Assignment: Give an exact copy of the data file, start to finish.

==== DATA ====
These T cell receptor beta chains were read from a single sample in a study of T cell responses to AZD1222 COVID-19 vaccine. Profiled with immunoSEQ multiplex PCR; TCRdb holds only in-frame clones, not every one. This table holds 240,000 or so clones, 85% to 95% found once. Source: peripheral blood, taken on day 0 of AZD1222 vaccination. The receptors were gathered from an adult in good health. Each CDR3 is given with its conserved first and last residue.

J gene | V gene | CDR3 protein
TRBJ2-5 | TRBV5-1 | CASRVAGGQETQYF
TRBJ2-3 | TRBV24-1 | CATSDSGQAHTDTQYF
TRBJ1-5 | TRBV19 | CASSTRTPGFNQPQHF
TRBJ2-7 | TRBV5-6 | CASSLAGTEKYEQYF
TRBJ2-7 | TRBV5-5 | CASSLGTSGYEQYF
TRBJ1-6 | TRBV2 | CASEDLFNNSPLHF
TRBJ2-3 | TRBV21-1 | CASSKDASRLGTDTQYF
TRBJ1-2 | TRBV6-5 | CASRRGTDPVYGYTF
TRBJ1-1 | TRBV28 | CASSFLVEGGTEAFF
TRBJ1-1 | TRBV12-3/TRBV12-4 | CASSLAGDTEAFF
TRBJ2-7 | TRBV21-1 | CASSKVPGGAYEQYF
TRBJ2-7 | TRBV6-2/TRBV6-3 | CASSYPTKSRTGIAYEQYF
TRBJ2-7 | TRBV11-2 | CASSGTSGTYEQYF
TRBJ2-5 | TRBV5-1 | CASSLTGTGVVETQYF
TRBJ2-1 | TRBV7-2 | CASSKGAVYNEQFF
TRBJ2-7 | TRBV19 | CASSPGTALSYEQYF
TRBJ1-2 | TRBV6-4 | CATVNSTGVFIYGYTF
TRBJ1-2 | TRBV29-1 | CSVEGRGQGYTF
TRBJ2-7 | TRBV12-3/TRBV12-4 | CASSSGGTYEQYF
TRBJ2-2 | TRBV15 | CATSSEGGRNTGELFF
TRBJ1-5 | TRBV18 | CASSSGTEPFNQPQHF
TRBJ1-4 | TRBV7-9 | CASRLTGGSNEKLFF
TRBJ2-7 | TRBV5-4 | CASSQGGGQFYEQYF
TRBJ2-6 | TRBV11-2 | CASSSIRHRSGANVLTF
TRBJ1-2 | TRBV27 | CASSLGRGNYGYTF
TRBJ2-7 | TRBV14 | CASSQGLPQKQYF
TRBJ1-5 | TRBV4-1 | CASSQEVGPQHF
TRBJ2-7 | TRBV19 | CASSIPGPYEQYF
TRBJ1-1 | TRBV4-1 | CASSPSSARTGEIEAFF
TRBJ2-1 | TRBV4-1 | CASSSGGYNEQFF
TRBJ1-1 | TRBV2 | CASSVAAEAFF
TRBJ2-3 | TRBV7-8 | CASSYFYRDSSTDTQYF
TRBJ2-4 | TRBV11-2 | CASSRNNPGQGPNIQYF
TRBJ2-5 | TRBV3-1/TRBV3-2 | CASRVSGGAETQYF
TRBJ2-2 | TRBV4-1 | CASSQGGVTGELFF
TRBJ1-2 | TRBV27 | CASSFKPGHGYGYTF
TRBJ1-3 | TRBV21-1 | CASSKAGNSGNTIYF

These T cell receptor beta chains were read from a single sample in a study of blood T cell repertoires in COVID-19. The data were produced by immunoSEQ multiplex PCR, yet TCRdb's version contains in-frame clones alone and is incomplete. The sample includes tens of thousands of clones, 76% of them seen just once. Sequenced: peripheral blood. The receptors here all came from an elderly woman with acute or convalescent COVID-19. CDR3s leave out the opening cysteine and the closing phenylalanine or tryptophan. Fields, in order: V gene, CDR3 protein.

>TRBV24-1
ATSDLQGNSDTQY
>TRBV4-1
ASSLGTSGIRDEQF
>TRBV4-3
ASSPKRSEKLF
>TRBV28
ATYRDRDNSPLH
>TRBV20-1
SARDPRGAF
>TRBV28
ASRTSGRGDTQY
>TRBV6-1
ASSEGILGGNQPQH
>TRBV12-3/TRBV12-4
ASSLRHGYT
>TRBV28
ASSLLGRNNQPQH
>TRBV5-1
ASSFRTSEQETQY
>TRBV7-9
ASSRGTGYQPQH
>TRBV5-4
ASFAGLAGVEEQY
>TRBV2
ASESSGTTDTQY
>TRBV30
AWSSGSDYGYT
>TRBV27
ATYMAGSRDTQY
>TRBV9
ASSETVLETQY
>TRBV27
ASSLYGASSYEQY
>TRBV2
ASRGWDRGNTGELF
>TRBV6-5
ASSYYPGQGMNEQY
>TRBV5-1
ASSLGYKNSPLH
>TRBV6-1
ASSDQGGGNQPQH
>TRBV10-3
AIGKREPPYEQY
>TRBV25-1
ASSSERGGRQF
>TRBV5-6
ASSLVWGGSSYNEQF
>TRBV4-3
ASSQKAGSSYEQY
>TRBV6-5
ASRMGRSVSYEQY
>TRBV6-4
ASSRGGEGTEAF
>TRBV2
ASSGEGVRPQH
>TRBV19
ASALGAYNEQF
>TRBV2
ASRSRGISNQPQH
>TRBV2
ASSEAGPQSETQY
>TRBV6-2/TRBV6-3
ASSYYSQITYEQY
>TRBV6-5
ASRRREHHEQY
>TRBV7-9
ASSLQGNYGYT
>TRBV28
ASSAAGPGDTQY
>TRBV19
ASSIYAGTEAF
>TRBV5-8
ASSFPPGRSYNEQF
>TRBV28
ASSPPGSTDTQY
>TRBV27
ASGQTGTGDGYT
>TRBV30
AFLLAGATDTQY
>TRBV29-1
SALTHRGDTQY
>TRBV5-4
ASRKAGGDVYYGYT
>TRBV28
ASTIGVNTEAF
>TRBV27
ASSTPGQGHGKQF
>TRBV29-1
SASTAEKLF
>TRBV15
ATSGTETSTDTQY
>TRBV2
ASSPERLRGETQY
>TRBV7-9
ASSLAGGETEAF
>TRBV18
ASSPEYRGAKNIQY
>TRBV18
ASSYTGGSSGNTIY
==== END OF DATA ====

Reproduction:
These T cell receptor beta chains were read from a single sample in a study of T cell responses to AZD1222 COVID-19 vaccine. Profiled with immunoSEQ multiplex PCR; TCRdb holds only in-frame clones, not every one. This table holds 240,000 or so clones, 85% to 95% found once. Source: peripheral blood, taken on day 0 of AZD1222 vaccination. The receptors were gathered from an adult in good health. Each CDR3 is given with its conserved first and last residue.

J gene | V gene | CDR3 protein
TRBJ2-5 | TRBV5-1 | CASRVAGGQETQYF
TRBJ2-3 | TRBV24-1 | CATSDSGQAHTDTQYF
TRBJ1-5 | TRBV19 | CASSTRTPGFNQPQHF
TRBJ2-7 | TRBV5-6 | CASSLAGTEKYEQYF
TRBJ2-7 | TRBV5-5 | CASSLGTSGYEQYF
TRBJ1-6 | TRBV2 | CASEDLFNNSPLHF
TRBJ2-3 | TRBV21-1 | CASSKDASRLGTDTQYF
TRBJ1-2 | TRBV6-5 | CASRRGTDPVYGYTF
TRBJ1-1 | TRBV28 | CASSFLVEGGTEAFF
TRBJ1-1 | TRBV12-3/TRBV12-4 | CASSLAGDTEAFF
TRBJ2-7 | TRBV21-1 | CASSKVPGGAYEQYF
TRBJ2-7 | TRBV6-2/TRBV6-3 | CASSYPTKSRTGIAYEQYF
TRBJ2-7 | TRBV11-2 | CASSGTSGTYEQYF
TRBJ2-5 | TRBV5-1 | CASSLTGTGVVETQYF
TRBJ2-1 | TRBV7-2 | CASSKGAVYNEQFF
TRBJ2-7 | TRBV19 | CASSPGTALSYEQYF
TRBJ1-2 | TRBV6-4 | CATVNSTGVFIYGYTF
TRBJ1-2 | TRBV29-1 | CSVEGRGQGYTF
TRBJ2-7 | TRBV12-3/TRBV12-4 | CASSSGGTYEQYF
TRBJ2-2 | TRBV15 | CATSSEGGRNTGELFF
TRBJ1-5 | TRBV18 | CASSSGTEPFNQPQHF
TRBJ1-4 | TRBV7-9 | CASRLTGGSNEKLFF
TRBJ2-7 | TRBV5-4 | CASSQGGGQFYEQYF
TRBJ2-6 | TRBV11-2 | CASSSIRHRSGANVLTF
TRBJ1-2 | TRBV27 | CASSLGRGNYGYTF
TRBJ2-7 | TRBV14 | CASSQGLPQKQYF
TRBJ1-5 | TRBV4-1 | CASSQEVGPQHF
TRBJ2-7 | TRBV19 | CASSIPGPYEQYF
TRBJ1-1 | TRBV4-1 | CASSPSSARTGEIEAFF
TRBJ2-1 | TRBV4-1 | CASSSGGYNEQFF
TRBJ1-1 | TRBV2 | CASSVAAEAFF
TRBJ2-3 | TRBV7-8 | CASSYFYRDSSTDTQYF
TRBJ2-4 | TRBV11-2 | CASSRNNPGQGPNIQYF
TRBJ2-5 | TRBV3-1/TRBV3-2 | CASRVSGGAETQYF
TRBJ2-2 | TRBV4-1 | CASSQGGVTGELFF
TRBJ1-2 | TRBV27 | CASSFKPGHGYGYTF
TRBJ1-3 | TRBV21-1 | CASSKAGNSGNTIYF

These T cell receptor beta chains were read from a single sample in a study of blood T cell repertoires in COVID-19. The data were produced by immunoSEQ multiplex PCR, yet TCRdb's version contains in-frame clones alone and is incomplete. The sample includes tens of thousands of clones, 76% of them seen just once. Sequenced: peripheral blood. The receptors here all came from an elderly woman with acute or convalescent COVID-19. CDR3s leave out the opening cysteine and the closing phenylalanine or tryptophan. Fields, in order: V gene, CDR3 protein.

>TRBV24-1
ATSDLQGNSDTQY
>TRBV4-1
ASSLGTSGIRDEQF
>TRBV4-3
ASSPKRSEKLF
>TRBV28
ATYRDRDNSPLH
>TRBV20-1
SARDPRGAF
>TRBV28
ASRTSGRGDTQY
>TRBV6-1
ASSEGILGGNQPQH
>TRBV12-3/TRBV12-4
ASSLRHGYT
>TRBV28
ASSLLGRNNQPQH
>TRBV5-1
ASSFRTSEQETQY
>TRBV7-9
ASSRGTGYQPQH
>TRBV5-4
ASFAGLAGVEEQY
>TRBV2
ASESSGTTDTQY
>TRBV30
AWSSGSDYGYT
>TRBV27
ATYMAGSRDTQY
>TRBV9
ASSETVLETQY
>TRBV27
ASSLYGASSYEQY
>TRBV2
ASRGWDRGNTGELF
>TRBV6-5
ASSYYPGQGMNEQY
>TRBV5-1
ASSLGYKNSPLH
>TRBV6-1
ASSDQGGGNQPQH
>TRBV10-3
AIGKREPPYEQY
>TRBV25-1
ASSSERGGRQF
>TRBV5-6
ASSLVWGGSSYNEQF
>TRBV4-3
ASSQKAGSSYEQY
>TRBV6-5
ASRMGRSVSYEQY
>TRBV6-4
ASSRGGEGTEAF
>TRBV2
ASSGEGVRPQH
>TRBV19
ASALGAYNEQF
>TRBV2
ASRSRGISNQPQH
>TRBV2
ASSEAGPQSETQY
>TRBV6-2/TRBV6-3
ASSYYSQITYEQY
>TRBV6-5
ASRRREHHEQY
>TRBV7-9
ASSLQGNYGYT
>TRBV28
ASSAAGPGDTQY
>TRBV19
ASSIYAGTEAF
>TRBV5-8
ASSFPPGRSYNEQF
>TRBV28
ASSPPGSTDTQY
>TRBV27
ASGQTGTGDGYT
>TRBV30
AFLLAGATDTQY
>TRBV29-1
SALTHRGDTQY
>TRBV5-4
ASRKAGGDVYYGYT
>TRBV28
ASTIGVNTEAF
>TRBV27
ASSTPGQGHGKQF
>TRBV29-1
SASTAEKLF
>TRBV15
ATSGTETSTDTQY
>TRBV2
ASSPERLRGETQY
>TRBV7-9
ASSLAGGETEAF
>TRBV18
ASSPEYRGAKNIQY
>TRBV18
ASSYTGGSSGNTIY